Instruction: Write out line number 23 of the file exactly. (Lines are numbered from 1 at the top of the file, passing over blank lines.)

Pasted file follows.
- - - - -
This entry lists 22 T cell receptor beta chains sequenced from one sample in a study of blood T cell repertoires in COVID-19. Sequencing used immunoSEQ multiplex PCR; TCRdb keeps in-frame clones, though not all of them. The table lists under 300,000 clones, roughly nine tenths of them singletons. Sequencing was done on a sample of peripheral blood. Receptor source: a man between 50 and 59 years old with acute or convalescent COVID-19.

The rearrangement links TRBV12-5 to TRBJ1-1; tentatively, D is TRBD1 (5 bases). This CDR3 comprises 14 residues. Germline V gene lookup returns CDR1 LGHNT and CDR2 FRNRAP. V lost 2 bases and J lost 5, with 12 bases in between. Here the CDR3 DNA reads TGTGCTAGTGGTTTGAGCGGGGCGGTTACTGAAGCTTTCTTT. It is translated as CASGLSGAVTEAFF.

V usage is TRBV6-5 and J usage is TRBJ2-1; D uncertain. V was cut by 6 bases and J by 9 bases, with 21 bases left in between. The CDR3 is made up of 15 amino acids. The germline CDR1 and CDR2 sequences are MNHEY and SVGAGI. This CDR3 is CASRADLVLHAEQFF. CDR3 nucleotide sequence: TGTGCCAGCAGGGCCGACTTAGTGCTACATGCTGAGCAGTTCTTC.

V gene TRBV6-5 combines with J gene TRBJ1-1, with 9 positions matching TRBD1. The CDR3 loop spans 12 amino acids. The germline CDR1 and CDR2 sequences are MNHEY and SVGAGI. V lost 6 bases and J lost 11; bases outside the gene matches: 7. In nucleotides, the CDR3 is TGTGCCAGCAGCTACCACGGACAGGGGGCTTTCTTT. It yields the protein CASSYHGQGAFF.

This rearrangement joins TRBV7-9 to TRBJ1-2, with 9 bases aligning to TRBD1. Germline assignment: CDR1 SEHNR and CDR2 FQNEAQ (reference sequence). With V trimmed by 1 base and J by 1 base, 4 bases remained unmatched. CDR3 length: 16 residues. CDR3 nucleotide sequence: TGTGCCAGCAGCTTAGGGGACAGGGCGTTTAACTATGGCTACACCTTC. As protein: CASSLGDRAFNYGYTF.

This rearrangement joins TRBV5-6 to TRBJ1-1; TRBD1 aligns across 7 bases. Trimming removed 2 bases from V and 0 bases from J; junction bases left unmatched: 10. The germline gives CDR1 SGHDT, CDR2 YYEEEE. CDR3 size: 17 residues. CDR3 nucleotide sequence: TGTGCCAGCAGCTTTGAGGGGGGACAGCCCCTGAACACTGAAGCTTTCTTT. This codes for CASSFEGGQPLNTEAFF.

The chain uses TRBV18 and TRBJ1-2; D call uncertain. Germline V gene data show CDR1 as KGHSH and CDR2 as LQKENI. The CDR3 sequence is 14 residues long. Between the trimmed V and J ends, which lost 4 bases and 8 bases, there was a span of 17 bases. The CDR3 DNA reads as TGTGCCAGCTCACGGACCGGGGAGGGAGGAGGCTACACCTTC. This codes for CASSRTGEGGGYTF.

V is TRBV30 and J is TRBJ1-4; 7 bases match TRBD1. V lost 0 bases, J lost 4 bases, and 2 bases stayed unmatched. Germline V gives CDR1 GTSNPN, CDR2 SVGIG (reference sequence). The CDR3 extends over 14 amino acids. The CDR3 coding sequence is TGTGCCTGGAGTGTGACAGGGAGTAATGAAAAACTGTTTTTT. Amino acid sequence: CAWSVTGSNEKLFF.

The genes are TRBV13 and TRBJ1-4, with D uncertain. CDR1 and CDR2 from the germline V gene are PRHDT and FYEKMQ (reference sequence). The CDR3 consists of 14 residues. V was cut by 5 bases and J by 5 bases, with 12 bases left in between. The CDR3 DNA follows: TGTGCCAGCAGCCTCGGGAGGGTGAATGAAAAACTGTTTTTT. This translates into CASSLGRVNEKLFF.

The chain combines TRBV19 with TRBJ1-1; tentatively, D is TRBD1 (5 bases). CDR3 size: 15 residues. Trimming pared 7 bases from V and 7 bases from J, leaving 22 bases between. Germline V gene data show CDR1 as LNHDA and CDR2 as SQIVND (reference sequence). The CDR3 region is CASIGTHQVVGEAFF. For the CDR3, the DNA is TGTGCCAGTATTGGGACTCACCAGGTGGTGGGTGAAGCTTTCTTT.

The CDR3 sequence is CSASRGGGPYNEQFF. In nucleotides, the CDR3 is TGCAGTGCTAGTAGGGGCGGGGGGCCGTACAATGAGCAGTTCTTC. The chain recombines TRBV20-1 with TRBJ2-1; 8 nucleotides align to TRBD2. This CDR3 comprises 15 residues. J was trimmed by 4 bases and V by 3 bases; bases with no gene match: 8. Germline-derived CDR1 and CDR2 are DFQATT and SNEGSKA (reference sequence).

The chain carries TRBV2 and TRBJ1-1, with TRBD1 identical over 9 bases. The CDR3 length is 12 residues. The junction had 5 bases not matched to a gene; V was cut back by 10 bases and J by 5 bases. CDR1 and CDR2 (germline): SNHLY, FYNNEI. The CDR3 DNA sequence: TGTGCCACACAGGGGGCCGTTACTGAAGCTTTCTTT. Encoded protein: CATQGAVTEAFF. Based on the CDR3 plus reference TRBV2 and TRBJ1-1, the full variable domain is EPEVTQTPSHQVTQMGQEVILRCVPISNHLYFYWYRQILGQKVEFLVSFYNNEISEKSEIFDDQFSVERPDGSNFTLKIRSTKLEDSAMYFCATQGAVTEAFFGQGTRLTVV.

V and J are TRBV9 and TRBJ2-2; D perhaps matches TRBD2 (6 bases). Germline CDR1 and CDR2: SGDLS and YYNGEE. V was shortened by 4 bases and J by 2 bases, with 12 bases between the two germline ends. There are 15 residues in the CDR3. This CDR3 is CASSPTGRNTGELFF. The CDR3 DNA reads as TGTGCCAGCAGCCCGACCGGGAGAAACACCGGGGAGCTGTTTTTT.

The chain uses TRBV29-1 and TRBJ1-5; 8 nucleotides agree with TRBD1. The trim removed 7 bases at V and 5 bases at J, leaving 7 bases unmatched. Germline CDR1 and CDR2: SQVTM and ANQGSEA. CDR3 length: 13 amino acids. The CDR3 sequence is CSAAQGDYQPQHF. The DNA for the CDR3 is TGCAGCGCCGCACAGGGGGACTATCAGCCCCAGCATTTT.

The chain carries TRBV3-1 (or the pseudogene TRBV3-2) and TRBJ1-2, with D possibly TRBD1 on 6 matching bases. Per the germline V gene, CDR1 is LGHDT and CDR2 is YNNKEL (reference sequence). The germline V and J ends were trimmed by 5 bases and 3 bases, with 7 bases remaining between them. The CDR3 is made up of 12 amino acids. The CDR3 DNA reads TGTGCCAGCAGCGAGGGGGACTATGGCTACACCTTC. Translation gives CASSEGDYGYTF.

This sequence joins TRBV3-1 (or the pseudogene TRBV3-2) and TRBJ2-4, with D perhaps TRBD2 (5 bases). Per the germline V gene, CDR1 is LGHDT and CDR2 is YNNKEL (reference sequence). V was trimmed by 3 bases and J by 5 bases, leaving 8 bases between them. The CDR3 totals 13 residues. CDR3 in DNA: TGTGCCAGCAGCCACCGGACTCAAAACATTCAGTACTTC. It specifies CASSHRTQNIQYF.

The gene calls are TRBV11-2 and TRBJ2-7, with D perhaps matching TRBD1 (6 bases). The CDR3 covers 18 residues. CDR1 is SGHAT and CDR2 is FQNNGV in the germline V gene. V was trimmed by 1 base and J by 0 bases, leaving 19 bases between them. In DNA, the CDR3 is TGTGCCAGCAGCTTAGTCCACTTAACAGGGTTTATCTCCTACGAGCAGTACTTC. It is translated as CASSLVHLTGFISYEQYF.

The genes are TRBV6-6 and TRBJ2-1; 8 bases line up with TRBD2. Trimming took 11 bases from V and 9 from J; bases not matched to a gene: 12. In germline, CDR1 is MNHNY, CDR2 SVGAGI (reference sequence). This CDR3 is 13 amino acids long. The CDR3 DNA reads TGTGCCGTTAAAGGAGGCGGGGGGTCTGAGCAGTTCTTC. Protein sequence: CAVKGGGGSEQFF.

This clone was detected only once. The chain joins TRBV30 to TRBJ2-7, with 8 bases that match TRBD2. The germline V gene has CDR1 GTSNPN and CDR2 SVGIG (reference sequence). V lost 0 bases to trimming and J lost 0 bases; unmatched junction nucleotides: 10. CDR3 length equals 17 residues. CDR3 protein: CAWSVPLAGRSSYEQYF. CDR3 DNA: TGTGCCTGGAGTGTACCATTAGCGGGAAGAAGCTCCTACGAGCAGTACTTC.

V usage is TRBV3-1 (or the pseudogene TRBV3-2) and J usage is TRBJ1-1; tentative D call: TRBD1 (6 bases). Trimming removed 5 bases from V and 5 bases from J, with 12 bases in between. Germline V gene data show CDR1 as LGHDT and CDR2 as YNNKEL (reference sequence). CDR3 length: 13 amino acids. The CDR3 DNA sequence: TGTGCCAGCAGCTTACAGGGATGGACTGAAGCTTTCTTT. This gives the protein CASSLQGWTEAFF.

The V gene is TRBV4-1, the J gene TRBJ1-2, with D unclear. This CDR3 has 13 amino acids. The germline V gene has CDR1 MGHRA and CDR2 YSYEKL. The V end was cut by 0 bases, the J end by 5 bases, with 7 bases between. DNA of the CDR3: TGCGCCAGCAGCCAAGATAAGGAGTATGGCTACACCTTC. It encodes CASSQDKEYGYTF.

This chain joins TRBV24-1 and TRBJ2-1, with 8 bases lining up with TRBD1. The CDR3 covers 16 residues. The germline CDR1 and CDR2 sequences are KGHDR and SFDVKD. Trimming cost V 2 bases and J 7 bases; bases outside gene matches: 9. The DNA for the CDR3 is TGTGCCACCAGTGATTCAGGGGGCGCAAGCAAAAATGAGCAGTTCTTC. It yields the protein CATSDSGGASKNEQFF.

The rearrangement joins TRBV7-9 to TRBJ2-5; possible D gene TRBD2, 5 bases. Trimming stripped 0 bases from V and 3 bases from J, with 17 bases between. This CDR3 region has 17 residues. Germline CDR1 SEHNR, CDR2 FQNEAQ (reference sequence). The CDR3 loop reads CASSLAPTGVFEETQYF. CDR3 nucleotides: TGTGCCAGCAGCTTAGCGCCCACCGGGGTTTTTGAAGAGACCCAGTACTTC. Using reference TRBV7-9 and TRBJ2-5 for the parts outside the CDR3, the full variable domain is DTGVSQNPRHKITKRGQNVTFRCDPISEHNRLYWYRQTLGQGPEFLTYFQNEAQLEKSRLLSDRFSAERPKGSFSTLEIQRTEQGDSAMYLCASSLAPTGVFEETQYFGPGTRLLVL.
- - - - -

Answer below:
The rearrangement joins TRBV7-9 to TRBJ2-5; possible D gene TRBD2, 5 bases. Trimming stripped 0 bases from V and 3 bases from J, with 17 bases between. This CDR3 region has 17 residues. Germline CDR1 SEHNR, CDR2 FQNEAQ (reference sequence). The CDR3 loop reads CASSLAPTGVFEETQYF. CDR3 nucleotides: TGTGCCAGCAGCTTAGCGCCCACCGGGGTTTTTGAAGAGACCCAGTACTTC. Using reference TRBV7-9 and TRBJ2-5 for the parts outside the CDR3, the full variable domain is DTGVSQNPRHKITKRGQNVTFRCDPISEHNRLYWYRQTLGQGPEFLTYFQNEAQLEKSRLLSDRFSAERPKGSFSTLEIQRTEQGDSAMYLCASSLAPTGVFEETQYFGPGTRLLVL.